Finding Symbols in Your C# Projects Using Roslyn

Finding Symbols in Your C# Projects Using Roslyn

Recently, I needed to introduce symbol navigation through a Visual Studio extension, using the already loaded solution.

This task is easy to accomplish in a Visual Studio Code extension, by relying on the C# extension being installed and using some built in APIs that harness the Langaue Server that the C# extension brings in. In the past, this has been OmniSharp, though that will be changing with newer releases of the C# extension and the C# Dev Kit extension.

For example, in VSCode with a C# solution loaded up, if you have a fully qualified method name (and by fully qualified, I mean namespace, class name, and method name, something like CodingWithCalvin.OpenBinFolder.Vsix.Commands.OpenBinFolderCommand.OpenPath, where CodingWithCalvin.OpenBinFolder.Vsix.Commands is the namespace, OpenBinFolderCommand is the class name, and OpenPath is the method name), you can execute a command to search for matching symbols in the workspace -

const symbols = await commands.executeCommand<SymbolInformation[]>("vscode.executeWorkspaceSymbolProvider", `CodingWithCalvin.OpenBinFolder.Vsix.Commands.OpenBinFolderCommand.OpenPath`);

That will return a list of matching symbols. In the example above, there would only ever be one matching symbol, but there could be more. In the case of a single symbol, we can tell VSCode to open the corresponding file and navigate right to the symbol (the method in this case).

And, as an extensibility enthusiast, that methodology is nice and succint. But, I needed to do this in a Visual Studio extension, and those types of commands and APIs don’t exist in Visual Studio.

I’ll be honest, I struggled with this for quite a bit and eventually plead for help on Twitter. Luckily, Gérald Barré came to the rescue on Twitter and pointed me in the right direction by writing a blog post to answer my question!

Heres his blog post, go check it out!

Now, his example was attempting to find a type, but I was trying to find a symbol (in this case, a method). So, I had to make some changes to his code, but the overall idea is the same.

  1. Use the VisualStudioWorkspace to get the current solution i. This is available in the Microsoft.VisualStudio.LanguageServices NuGet package
  2. Use the CurrentSolution to get the Compilation for the solution loaded in the IDE
  3. Loop over the Projects in the CurrentSolution i. Make sure to check if the project supports compliation, as not all projects do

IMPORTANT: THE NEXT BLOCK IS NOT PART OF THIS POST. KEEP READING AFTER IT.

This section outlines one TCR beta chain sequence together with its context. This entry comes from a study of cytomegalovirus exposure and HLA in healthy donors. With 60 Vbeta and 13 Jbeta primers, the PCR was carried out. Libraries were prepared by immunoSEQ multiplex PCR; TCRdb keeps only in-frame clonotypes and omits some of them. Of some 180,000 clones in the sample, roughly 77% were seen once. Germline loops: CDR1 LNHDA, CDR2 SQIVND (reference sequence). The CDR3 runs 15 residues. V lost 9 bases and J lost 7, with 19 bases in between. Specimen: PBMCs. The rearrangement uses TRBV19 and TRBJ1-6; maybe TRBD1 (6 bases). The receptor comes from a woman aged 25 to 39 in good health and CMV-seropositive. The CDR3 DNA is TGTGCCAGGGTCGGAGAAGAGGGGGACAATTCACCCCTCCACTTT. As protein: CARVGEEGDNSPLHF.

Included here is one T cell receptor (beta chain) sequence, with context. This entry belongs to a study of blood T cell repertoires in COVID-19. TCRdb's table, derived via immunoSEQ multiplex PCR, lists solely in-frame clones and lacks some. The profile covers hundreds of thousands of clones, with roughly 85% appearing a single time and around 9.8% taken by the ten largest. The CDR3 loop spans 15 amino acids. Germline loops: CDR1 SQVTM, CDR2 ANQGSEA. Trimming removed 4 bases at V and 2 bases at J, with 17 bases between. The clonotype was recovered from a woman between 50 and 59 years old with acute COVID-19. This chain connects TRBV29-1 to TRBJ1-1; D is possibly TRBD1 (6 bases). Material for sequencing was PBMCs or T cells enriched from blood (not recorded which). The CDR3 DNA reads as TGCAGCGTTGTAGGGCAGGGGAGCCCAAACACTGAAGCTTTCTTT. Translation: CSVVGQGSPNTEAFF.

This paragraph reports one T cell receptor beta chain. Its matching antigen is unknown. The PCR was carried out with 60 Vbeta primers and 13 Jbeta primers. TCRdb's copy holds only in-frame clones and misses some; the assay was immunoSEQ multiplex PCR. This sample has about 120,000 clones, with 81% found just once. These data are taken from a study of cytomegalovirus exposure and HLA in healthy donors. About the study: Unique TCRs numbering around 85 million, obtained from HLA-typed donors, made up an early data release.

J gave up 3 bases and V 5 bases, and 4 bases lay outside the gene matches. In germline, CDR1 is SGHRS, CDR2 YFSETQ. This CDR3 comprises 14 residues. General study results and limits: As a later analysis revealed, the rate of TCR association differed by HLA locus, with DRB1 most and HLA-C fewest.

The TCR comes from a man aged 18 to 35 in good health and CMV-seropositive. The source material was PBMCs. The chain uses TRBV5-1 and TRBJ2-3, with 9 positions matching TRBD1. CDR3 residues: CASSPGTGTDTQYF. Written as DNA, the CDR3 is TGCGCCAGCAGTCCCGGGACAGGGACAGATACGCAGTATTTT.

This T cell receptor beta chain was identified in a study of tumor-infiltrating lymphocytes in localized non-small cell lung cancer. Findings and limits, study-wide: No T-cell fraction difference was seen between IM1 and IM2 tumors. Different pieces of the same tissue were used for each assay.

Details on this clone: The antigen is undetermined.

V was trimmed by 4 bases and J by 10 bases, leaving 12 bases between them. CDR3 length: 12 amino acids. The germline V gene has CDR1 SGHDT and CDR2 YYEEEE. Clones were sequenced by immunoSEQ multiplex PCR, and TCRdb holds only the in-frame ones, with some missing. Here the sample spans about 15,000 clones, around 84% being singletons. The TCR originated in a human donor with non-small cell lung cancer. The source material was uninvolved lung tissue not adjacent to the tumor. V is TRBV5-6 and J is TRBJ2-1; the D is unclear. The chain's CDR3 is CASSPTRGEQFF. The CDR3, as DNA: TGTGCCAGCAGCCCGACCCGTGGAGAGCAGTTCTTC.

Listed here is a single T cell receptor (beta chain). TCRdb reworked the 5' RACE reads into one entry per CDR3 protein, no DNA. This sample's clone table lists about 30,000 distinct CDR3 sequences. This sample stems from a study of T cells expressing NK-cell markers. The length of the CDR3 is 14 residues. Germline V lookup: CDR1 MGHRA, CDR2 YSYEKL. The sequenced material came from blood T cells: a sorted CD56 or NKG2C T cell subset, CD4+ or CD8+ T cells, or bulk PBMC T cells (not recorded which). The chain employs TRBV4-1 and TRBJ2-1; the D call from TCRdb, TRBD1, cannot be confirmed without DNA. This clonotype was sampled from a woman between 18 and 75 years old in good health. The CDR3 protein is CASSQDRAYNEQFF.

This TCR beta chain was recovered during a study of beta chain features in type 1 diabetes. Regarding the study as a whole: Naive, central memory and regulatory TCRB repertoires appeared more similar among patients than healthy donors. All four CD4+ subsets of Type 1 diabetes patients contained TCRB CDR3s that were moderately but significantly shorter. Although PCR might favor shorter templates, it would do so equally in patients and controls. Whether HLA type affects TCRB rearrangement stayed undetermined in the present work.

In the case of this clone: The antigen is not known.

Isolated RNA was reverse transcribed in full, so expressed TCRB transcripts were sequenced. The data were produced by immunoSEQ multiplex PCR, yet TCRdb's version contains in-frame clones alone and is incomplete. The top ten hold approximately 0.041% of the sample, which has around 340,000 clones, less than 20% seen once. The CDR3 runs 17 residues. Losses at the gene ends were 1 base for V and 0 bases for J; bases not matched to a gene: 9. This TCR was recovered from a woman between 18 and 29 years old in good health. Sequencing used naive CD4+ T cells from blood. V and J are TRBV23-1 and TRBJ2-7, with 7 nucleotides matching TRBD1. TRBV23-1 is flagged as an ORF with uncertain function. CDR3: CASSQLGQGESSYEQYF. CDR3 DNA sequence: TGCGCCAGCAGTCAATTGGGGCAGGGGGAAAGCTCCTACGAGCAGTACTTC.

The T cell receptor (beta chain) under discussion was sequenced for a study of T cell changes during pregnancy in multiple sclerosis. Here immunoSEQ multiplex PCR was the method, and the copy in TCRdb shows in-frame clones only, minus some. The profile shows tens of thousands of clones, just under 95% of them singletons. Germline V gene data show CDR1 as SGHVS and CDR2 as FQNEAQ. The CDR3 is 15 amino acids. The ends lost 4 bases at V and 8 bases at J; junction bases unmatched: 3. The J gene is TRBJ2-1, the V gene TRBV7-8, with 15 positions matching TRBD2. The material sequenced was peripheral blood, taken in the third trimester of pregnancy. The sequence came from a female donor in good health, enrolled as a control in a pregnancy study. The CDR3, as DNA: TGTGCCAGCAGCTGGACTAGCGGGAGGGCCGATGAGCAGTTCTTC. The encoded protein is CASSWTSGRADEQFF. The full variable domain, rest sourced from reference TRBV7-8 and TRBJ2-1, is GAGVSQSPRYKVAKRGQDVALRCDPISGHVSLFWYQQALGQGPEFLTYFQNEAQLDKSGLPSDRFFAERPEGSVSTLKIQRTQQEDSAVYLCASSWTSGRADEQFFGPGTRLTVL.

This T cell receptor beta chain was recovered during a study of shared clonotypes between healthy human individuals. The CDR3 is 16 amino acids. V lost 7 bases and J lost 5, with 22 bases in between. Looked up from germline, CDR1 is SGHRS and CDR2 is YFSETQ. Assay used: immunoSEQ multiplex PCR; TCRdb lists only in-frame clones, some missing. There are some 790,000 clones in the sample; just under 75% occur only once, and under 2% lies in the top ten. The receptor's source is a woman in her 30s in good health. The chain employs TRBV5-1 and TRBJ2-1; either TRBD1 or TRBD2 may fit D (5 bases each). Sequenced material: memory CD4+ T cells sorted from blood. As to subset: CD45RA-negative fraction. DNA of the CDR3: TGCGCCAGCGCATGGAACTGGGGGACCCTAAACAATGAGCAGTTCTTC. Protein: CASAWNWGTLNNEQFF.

4. Use the SymbolFinder class to perform the search against the current project (of the loop) i. This is available in the Microsoft.CodeAnalysis NuGet package i. One caveat here is that you need to search for the method name and can’t just use the fully qualified method name (that includes namespace and class name), so we’ll need to perform an additional check to make sure we have the correct method
  5. If we get to this point with a single symbol, then we can utilize the Workspace again to try and navigate to the symbol

Here is the final code I ended up with -

private readonly VisualStudioWorkspace _workspace;

public SymbolService(VisualStudioWorkspace workspace)
    _workspace = workspace;

if (_workspace?.CurrentSolution != null)
    foreach (var project in _workspace.CurrentSolution.Projects)
        if (project.SupportsCompilation)
            var symbols = (await SymbolFinder
                .FindDeclarationsAsync(project, "OpenPath", true)) // Just the method name here (true is to make the search  case-insensitive)
                .Where(x => x.ToDisplayString().EqualsIgnoreCase($"CodingWithCalvin.OpenBinFolder.Vsix.Commands.OpenBinFolderCommand.OpenPath()")); // Note that ToDisplayString() includes the parenthesis at the end of the method name, hence why they are in the equals check

            if (symbols != null && symbols.Any())
                var symbol = symbols.FirstOrDefault();
                await _workspace.TryGoToDefinitionAsync(symbol, project, cancellationToken);

And that’s it! Now, I can search for a symbol in the currently loaded solution and navigate my developer friend directly to it. Yes, its a little more involved than VSCode, but after finally figuring it out, its not THAT terrible.

Huge thanks to Gérald for pointing me in the right direction!

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